Dust Storm (play)

One-person play by Rick Foster inspired by the beating of Issei artist Chiura Obata at Topaz in 1943. Originally produced for Duende, a nonprofit that develops plays about history for schools, Dust Storm was most recently produced in 2013 by Colorado's Theatre Esprit Asia (TEA).

The play is narrated by Seiji, a troubled teenaged Kibei from Berkeley. He recounts his difficult life circumstances and contrasts his family life with that of Obata, a Berkeley professor and well-known artist. With the coming of World War II, Seiji and Obata are both expelled from the West Coast and end up incarcerated at Topaz, a concentration camp in Utah. He is accepted to a college on the outside, but because he is a Kibei, he is denied leave by the FBI. Embittered by this experience, he becomes a no-no boy and takes up with other disenchanted youth, eventually helping to set up the attack on Obata. The play is augmented by slides of Obata's camp-era paintings and drawings.

After its 2002 debut, Dust Storm has been performed at various events, including a Day of Remembrance and as part of the programming for 2009 exhibition featuring Obata's work, A Challenge to Democracy. In 2013, it was one of the two debut productions for the new Theatre Esprit Asia, Colorado's first Asian American theater. Directed by Warren Sherrill, the role of Seiji was played by three actors, including Zachary Drake, who originated the role in California. The TEA production received uniformly positive reviews.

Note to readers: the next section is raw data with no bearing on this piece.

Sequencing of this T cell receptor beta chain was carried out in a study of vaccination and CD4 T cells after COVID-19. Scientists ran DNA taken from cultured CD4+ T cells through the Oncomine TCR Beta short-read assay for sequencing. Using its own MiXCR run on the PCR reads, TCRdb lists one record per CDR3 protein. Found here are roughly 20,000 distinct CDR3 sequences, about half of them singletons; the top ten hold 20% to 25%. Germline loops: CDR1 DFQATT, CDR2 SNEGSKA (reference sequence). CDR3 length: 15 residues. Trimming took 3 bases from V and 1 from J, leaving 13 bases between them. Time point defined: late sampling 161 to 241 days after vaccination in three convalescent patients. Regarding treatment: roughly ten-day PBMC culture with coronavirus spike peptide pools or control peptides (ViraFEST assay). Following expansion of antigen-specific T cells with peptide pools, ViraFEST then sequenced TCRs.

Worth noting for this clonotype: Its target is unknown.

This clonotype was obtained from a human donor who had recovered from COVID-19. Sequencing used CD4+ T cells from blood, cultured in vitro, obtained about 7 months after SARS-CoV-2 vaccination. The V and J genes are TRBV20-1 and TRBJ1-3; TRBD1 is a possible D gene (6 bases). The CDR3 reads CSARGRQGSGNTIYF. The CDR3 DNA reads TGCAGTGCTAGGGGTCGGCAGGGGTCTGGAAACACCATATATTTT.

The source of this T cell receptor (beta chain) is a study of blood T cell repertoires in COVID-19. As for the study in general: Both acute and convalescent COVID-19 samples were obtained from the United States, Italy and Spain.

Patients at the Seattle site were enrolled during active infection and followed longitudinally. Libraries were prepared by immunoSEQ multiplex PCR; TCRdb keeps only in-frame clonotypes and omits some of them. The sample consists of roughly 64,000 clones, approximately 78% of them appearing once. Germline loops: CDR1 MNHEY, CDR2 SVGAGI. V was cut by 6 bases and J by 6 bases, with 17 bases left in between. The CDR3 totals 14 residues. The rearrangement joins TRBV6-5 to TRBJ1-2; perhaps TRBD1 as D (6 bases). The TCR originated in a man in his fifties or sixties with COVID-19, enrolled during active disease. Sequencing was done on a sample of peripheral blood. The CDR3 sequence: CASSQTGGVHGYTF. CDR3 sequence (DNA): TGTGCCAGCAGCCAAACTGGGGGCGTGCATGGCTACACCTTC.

Authored by Brian Niiya, Densho

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For More Information

Asakawa, Gil. "Dale Li Vividly Brings to Life Japanese American Tragedy in 'Dust Storm.'" Nikkei View: The Asian American Blog. June 13, 2013.

"Dust Storm." Duende Programs website.

Kennedy, Lisa. "Theater Review: 'Dust Storm' an Assured Start to New Theater Esprit Asia Theater Company." Denver Post, June 13, 2013.

Morrill, Jan. "#NaBloPoMo Day 5: Theater Esprit Asia's 'Dust Storm.'" The Red Kimono blog. June 7, 2013. http://theredkimono.com/tag/dale-li/.

Wittman, Juliet. "Dust Storm Reimagines Japanese Internment Through a Teen's Eyes." Westword, June 13, 2013.